Wednesday, November 20, 2013

Make Your Wardrobe POP - "Oh La La"

While on my recent visit to the International Textiles Expo in Las Vegas with Victoria, we saw the most amazing fabrics from France, Italy and the USA.  I couldn't wait to have them in the store.  I try to stay up on the latest trends in fabric design, and one of the cooler trends I found at this years show were "digital" prints.

As the name implies, fabrics are printed with digital images, many of them purely graphic in nature and others more abstract.  They can be printed on all manner of textiles, from wovens to knits. I noticed that my friend and pattern designer Marci Tilton featured these digital prints on her blog as well.

I fell in love with this rayon knit depicting a nightime scene at Times Square.  It is printed in repeated panels measuring approximately 32 inches.

With such a large graphic, you need a pattern design that will preserve the image as much as possible - something plain, without darts or a lot of seaming.  I chose the "Four Good Measure Top" by Shapes, a perfect addition to my Fall wardrobe. The sizing of this top is perfect for the dimensions of the graphic printed on the knit.

The Shapes pattern is constructed in one large piece, i.e., both front and back panels are all in one section. In order to avoid having Times Square upside down in the back, we cut the pattern at the shoulder, thereby making a seam. In that way, both front and back of the top are right side up.

I had two panels of this wonderful knit, so why not make two tops. (I swear Laurel and I are going to start looking like twins pretty soon - we seem to be having the same tastes!)  But who wouldn't want this top?

This top is so comfortable in this rayon knit - it drapes beautifully. 

Laurel's top. Read more about Laurel's adventures at Laurel's Quill!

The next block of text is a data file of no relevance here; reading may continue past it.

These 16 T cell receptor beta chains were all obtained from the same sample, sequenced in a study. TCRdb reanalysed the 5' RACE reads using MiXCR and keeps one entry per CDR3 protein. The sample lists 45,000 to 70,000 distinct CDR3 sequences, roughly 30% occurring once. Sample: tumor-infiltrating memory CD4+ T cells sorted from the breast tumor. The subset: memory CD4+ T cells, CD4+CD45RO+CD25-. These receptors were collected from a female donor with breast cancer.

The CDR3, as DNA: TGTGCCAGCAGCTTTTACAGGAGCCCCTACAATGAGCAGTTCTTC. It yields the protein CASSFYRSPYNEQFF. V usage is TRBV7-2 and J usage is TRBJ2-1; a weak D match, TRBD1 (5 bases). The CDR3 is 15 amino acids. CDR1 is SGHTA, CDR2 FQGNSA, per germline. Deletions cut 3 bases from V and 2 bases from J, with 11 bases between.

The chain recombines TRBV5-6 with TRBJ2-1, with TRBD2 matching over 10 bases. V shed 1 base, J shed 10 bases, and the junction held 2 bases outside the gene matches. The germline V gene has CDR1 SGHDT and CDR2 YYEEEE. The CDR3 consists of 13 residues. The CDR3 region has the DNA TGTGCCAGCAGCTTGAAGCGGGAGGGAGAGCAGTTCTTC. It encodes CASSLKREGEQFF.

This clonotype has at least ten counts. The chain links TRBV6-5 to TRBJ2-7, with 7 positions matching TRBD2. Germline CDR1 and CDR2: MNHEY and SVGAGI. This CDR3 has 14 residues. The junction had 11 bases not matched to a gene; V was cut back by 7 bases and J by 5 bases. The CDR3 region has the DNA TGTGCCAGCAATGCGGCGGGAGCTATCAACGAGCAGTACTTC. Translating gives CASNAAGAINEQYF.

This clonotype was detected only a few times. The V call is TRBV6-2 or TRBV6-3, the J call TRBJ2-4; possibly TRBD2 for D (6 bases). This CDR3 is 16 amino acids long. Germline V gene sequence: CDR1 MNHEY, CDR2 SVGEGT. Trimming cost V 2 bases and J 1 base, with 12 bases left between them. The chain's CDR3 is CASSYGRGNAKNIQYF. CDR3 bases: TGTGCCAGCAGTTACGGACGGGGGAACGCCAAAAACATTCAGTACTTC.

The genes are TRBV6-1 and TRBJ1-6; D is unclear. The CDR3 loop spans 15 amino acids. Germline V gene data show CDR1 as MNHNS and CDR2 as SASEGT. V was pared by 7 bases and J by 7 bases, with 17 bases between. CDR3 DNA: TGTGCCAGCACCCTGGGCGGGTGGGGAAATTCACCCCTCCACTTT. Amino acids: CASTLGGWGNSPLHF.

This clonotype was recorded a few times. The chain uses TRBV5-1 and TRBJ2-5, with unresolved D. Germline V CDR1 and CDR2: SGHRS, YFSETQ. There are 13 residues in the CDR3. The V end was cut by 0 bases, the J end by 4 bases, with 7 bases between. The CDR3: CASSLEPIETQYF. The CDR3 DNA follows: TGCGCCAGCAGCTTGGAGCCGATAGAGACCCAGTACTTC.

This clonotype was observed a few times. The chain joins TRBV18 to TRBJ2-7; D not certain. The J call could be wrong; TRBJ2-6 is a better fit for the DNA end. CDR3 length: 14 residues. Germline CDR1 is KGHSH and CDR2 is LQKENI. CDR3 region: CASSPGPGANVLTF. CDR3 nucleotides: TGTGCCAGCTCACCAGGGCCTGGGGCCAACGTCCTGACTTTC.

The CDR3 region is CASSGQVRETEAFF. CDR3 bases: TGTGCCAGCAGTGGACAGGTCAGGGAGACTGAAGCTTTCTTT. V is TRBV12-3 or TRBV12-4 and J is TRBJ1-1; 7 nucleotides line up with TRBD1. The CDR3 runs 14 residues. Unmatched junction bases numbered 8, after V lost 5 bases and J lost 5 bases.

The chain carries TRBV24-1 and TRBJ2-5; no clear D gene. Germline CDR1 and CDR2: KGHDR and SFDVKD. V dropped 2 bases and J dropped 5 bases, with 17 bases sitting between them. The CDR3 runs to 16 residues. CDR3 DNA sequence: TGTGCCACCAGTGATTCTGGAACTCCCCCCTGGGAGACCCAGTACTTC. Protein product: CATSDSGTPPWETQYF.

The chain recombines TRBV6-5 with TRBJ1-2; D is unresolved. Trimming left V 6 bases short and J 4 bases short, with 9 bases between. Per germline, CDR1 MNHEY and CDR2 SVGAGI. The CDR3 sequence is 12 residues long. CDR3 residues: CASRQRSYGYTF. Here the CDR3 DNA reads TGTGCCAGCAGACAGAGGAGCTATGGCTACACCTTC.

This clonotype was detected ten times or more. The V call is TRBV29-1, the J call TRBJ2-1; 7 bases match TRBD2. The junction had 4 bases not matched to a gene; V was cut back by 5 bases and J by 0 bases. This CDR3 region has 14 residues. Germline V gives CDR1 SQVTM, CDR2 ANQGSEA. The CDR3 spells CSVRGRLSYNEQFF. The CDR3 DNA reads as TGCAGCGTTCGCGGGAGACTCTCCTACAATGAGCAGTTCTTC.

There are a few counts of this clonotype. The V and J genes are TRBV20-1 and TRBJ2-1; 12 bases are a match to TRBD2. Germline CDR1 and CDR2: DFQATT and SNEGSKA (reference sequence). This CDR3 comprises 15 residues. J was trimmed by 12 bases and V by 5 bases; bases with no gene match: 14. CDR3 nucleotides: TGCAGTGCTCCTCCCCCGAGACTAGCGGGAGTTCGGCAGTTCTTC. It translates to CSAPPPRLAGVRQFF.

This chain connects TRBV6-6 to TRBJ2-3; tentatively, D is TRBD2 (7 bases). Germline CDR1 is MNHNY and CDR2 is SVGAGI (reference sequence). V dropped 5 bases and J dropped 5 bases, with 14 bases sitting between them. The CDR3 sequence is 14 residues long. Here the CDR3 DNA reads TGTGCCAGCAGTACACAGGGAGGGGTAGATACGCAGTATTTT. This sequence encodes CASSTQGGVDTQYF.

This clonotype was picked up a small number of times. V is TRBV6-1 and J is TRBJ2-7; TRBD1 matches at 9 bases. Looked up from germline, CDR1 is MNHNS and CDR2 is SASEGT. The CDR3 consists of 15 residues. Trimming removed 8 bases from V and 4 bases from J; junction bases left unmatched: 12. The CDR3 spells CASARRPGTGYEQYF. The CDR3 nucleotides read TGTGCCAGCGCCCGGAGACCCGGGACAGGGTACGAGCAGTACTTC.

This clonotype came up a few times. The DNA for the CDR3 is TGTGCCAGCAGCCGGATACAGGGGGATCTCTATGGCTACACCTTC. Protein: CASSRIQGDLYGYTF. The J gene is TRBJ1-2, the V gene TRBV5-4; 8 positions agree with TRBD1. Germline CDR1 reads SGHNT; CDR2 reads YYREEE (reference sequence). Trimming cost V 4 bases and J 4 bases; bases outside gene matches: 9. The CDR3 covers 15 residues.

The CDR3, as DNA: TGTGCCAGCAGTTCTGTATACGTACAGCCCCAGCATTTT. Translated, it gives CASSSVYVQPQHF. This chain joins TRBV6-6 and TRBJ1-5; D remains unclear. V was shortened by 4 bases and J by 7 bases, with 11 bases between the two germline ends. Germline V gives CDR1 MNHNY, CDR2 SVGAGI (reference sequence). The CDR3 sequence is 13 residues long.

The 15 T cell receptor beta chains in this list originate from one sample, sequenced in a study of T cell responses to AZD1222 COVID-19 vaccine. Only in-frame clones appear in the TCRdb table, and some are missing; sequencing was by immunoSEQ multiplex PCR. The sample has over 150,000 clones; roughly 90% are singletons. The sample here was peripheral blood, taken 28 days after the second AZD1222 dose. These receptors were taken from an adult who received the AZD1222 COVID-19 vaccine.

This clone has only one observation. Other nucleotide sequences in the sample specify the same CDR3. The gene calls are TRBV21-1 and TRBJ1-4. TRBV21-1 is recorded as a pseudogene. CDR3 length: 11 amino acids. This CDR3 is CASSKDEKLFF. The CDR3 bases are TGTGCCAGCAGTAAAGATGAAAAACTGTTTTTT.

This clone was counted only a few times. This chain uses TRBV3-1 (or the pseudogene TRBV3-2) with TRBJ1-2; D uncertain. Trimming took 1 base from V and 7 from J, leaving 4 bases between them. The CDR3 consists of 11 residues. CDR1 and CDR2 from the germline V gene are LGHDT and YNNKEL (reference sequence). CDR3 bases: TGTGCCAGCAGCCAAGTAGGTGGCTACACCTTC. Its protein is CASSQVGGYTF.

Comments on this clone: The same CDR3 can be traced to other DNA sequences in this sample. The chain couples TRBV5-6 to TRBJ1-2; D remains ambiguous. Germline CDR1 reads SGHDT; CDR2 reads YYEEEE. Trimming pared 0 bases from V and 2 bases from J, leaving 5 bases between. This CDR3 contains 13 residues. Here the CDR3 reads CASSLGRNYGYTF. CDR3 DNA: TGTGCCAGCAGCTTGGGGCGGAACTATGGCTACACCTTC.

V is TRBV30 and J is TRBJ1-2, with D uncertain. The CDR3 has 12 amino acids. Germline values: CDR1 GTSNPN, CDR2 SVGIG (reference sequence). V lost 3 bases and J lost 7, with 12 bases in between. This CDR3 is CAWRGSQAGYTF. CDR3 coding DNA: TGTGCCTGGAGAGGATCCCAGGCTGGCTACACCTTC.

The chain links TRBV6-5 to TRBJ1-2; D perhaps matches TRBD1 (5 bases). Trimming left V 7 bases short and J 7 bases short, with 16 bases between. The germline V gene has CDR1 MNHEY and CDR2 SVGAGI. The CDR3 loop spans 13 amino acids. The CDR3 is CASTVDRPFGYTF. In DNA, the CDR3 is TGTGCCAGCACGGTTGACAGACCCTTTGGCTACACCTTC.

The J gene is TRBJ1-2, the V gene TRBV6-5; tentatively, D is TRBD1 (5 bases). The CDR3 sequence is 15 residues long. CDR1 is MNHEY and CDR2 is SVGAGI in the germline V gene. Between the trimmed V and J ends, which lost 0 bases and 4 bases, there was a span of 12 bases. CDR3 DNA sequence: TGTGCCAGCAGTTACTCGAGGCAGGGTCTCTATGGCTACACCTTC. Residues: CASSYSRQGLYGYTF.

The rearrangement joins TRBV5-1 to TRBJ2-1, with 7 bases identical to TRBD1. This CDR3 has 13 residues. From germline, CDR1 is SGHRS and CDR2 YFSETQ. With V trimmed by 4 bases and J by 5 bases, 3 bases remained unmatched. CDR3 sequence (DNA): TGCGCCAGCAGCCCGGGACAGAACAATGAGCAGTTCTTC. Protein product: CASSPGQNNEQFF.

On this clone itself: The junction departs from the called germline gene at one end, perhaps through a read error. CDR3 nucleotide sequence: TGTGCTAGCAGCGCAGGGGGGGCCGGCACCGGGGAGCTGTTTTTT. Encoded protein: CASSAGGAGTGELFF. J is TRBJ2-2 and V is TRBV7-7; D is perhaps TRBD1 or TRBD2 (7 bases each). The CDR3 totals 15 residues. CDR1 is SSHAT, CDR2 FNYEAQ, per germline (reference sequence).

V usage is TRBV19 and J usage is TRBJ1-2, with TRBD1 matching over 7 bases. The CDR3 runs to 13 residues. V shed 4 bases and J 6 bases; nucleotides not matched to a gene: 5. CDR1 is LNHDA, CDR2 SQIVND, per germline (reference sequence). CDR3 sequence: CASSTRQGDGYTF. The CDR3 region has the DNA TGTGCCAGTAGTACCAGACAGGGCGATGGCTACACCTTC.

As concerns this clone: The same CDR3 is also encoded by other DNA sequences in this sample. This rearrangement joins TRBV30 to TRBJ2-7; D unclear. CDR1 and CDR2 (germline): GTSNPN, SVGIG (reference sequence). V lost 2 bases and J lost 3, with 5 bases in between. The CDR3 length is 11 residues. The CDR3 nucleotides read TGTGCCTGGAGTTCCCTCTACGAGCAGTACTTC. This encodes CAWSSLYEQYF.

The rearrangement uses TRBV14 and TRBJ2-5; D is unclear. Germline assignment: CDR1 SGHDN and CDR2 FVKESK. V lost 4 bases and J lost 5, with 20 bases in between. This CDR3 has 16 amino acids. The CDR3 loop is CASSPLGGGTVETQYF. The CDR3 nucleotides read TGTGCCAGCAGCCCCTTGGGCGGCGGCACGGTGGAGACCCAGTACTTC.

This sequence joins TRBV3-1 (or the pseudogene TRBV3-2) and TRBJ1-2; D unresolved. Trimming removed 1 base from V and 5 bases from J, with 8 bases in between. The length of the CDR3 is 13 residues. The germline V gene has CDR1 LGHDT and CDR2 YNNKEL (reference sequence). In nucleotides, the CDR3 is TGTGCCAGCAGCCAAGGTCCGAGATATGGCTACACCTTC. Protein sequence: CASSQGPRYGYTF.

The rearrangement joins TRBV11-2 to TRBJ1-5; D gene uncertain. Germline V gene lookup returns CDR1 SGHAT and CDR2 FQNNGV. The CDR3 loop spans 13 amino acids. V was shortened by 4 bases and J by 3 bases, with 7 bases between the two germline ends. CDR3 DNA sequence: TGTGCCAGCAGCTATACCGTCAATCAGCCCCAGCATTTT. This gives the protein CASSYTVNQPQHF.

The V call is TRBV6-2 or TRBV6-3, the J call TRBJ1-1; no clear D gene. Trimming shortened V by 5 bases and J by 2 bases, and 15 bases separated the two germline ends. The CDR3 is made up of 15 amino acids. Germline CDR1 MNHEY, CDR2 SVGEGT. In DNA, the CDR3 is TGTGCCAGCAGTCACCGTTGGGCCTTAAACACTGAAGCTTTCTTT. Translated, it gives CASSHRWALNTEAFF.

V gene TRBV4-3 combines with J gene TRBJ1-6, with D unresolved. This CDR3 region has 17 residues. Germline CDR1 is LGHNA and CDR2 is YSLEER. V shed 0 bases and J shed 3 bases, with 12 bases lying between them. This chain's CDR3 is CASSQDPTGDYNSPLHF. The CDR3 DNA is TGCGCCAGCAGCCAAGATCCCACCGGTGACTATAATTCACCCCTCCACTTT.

Zan's Top

Using a print this large could be overwhelming, both to me and my wardrobe. To limit the "wowzah" factor with large busy prints, it best to keep the shape of the garment simple with clean lines and basic shapes. Also, making sure it has colors that will go well with the basics of my wardrobe (neutral colored pants and skirts) makes it versatile. Pair it with jeans for a casual look, a fitted skirt for a formal winter event and bright, matching solid for a great vacation/summer outfit.

I love the styling of this "Shapes" top and have another gorgeous one being made right now. You are going to love it as much as I do!

I wanted to thank the gracious and generous ladies of the American Sewing Guild, Walnut Creek Chapter for inviting Laurel and I to speak at their Annual Holiday Meeting last Saturday.

What a blast we had sharing the garments of this blog, ideas about the store and industry insights.

You ladies have inspired my father and I for years and we wouldn't be here if it wasn't for your support.

Creatively yours,
a.k.a. FabricLady

2518 Shattuck Ave. @ Dwight Way
Berkeley, CA

Wednesday, November 6, 2013

The Obi Belt - a great Fall accessory!

I love my two Victory "Satsuki" garments...I love the ease and comfort of the summer top we made out of a wonderful tropical rayon batik pattern.

"Totally ready for Maui"

In fact I loved it so much that I wanted to have it made in a dress for my Fall wardrobe.  I chose a silk knit print in reds, slate blue, black and white.  This pattern works so well in a dress length, and is perfect for a day in the store or out to dinner.